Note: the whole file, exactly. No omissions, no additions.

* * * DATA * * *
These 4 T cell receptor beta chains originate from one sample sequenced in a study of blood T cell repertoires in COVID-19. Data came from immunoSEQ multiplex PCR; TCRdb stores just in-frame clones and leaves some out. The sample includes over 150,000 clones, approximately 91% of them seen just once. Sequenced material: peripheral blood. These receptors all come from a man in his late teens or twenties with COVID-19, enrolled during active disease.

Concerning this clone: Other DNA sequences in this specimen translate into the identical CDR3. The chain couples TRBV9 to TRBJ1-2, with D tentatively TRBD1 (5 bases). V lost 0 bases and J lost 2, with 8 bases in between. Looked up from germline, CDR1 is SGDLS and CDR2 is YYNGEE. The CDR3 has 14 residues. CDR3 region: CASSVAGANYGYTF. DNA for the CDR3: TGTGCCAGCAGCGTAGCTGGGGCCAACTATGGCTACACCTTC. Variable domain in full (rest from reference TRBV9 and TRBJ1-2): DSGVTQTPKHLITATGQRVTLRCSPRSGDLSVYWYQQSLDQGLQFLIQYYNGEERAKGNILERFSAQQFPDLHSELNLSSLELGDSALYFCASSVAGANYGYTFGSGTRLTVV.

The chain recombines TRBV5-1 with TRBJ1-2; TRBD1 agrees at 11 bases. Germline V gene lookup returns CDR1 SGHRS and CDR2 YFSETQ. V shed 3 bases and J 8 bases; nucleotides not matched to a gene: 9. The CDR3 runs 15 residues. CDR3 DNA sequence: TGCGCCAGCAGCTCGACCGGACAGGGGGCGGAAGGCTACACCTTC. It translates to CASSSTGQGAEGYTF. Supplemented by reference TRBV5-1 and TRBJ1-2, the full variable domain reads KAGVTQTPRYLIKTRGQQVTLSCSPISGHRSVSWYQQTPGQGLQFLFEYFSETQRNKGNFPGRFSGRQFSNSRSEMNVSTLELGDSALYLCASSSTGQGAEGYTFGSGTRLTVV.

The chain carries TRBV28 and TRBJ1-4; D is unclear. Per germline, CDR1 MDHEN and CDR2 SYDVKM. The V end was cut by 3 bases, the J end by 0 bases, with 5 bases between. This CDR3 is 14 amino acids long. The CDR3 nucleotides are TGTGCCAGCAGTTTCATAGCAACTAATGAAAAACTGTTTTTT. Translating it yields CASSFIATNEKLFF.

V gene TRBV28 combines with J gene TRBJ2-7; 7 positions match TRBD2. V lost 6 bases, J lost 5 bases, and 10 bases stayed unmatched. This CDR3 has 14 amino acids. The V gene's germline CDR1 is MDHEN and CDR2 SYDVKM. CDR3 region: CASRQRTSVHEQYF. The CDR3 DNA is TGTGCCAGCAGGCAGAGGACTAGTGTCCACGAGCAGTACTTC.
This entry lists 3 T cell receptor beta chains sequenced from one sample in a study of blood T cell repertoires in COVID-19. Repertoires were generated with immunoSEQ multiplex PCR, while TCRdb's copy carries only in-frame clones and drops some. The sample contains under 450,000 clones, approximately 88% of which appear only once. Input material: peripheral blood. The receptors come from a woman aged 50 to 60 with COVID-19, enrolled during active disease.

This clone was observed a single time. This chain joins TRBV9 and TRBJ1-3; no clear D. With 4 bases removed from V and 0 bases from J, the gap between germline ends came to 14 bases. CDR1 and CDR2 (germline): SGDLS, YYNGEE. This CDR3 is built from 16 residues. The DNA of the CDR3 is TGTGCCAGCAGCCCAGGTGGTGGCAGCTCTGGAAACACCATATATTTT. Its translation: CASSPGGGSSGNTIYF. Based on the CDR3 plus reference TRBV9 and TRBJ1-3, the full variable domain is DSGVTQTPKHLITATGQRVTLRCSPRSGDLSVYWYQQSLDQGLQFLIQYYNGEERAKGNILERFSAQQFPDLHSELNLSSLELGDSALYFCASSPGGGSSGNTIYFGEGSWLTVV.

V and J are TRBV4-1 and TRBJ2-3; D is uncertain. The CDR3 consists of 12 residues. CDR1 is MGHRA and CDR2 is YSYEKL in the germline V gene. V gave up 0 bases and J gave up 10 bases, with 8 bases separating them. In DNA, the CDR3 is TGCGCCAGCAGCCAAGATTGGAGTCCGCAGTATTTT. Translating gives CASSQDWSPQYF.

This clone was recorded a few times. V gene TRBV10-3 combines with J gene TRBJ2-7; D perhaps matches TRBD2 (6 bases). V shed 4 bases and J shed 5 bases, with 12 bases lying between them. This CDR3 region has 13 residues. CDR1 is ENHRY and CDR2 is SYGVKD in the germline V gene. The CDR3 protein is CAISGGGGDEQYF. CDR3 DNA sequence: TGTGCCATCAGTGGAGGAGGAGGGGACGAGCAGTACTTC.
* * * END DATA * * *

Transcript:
These 4 T cell receptor beta chains originate from one sample sequenced in a study of blood T cell repertoires in COVID-19. Data came from immunoSEQ multiplex PCR; TCRdb stores just in-frame clones and leaves some out. The sample includes over 150,000 clones, approximately 91% of them seen just once. Sequenced material: peripheral blood. These receptors all come from a man in his late teens or twenties with COVID-19, enrolled during active disease.

Concerning this clone: Other DNA sequences in this specimen translate into the identical CDR3. The chain couples TRBV9 to TRBJ1-2, with D tentatively TRBD1 (5 bases). V lost 0 bases and J lost 2, with 8 bases in between. Looked up from germline, CDR1 is SGDLS and CDR2 is YYNGEE. The CDR3 has 14 residues. CDR3 region: CASSVAGANYGYTF. DNA for the CDR3: TGTGCCAGCAGCGTAGCTGGGGCCAACTATGGCTACACCTTC. Variable domain in full (rest from reference TRBV9 and TRBJ1-2): DSGVTQTPKHLITATGQRVTLRCSPRSGDLSVYWYQQSLDQGLQFLIQYYNGEERAKGNILERFSAQQFPDLHSELNLSSLELGDSALYFCASSVAGANYGYTFGSGTRLTVV.

The chain recombines TRBV5-1 with TRBJ1-2; TRBD1 agrees at 11 bases. Germline V gene lookup returns CDR1 SGHRS and CDR2 YFSETQ. V shed 3 bases and J 8 bases; nucleotides not matched to a gene: 9. The CDR3 runs 15 residues. CDR3 DNA sequence: TGCGCCAGCAGCTCGACCGGACAGGGGGCGGAAGGCTACACCTTC. It translates to CASSSTGQGAEGYTF. Supplemented by reference TRBV5-1 and TRBJ1-2, the full variable domain reads KAGVTQTPRYLIKTRGQQVTLSCSPISGHRSVSWYQQTPGQGLQFLFEYFSETQRNKGNFPGRFSGRQFSNSRSEMNVSTLELGDSALYLCASSSTGQGAEGYTFGSGTRLTVV.

The chain carries TRBV28 and TRBJ1-4; D is unclear. Per germline, CDR1 MDHEN and CDR2 SYDVKM. The V end was cut by 3 bases, the J end by 0 bases, with 5 bases between. This CDR3 is 14 amino acids long. The CDR3 nucleotides are TGTGCCAGCAGTTTCATAGCAACTAATGAAAAACTGTTTTTT. Translating it yields CASSFIATNEKLFF.

V gene TRBV28 combines with J gene TRBJ2-7; 7 positions match TRBD2. V lost 6 bases, J lost 5 bases, and 10 bases stayed unmatched. This CDR3 has 14 amino acids. The V gene's germline CDR1 is MDHEN and CDR2 SYDVKM. CDR3 region: CASRQRTSVHEQYF. The CDR3 DNA is TGTGCCAGCAGGCAGAGGACTAGTGTCCACGAGCAGTACTTC.
This entry lists 3 T cell receptor beta chains sequenced from one sample in a study of blood T cell repertoires in COVID-19. Repertoires were generated with immunoSEQ multiplex PCR, while TCRdb's copy carries only in-frame clones and drops some. The sample contains under 450,000 clones, approximately 88% of which appear only once. Input material: peripheral blood. The receptors come from a woman aged 50 to 60 with COVID-19, enrolled during active disease.

This clone was observed a single time. This chain joins TRBV9 and TRBJ1-3; no clear D. With 4 bases removed from V and 0 bases from J, the gap between germline ends came to 14 bases. CDR1 and CDR2 (germline): SGDLS, YYNGEE. This CDR3 is built from 16 residues. The DNA of the CDR3 is TGTGCCAGCAGCCCAGGTGGTGGCAGCTCTGGAAACACCATATATTTT. Its translation: CASSPGGGSSGNTIYF. Based on the CDR3 plus reference TRBV9 and TRBJ1-3, the full variable domain is DSGVTQTPKHLITATGQRVTLRCSPRSGDLSVYWYQQSLDQGLQFLIQYYNGEERAKGNILERFSAQQFPDLHSELNLSSLELGDSALYFCASSPGGGSSGNTIYFGEGSWLTVV.

V and J are TRBV4-1 and TRBJ2-3; D is uncertain. The CDR3 consists of 12 residues. CDR1 is MGHRA and CDR2 is YSYEKL in the germline V gene. V gave up 0 bases and J gave up 10 bases, with 8 bases separating them. In DNA, the CDR3 is TGCGCCAGCAGCCAAGATTGGAGTCCGCAGTATTTT. Translating gives CASSQDWSPQYF.

This clone was recorded a few times. V gene TRBV10-3 combines with J gene TRBJ2-7; D perhaps matches TRBD2 (6 bases). V shed 4 bases and J shed 5 bases, with 12 bases lying between them. This CDR3 region has 13 residues. CDR1 is ENHRY and CDR2 is SYGVKD in the germline V gene. The CDR3 protein is CAISGGGGDEQYF. CDR3 DNA sequence: TGTGCCATCAGTGGAGGAGGAGGGGACGAGCAGTACTTC.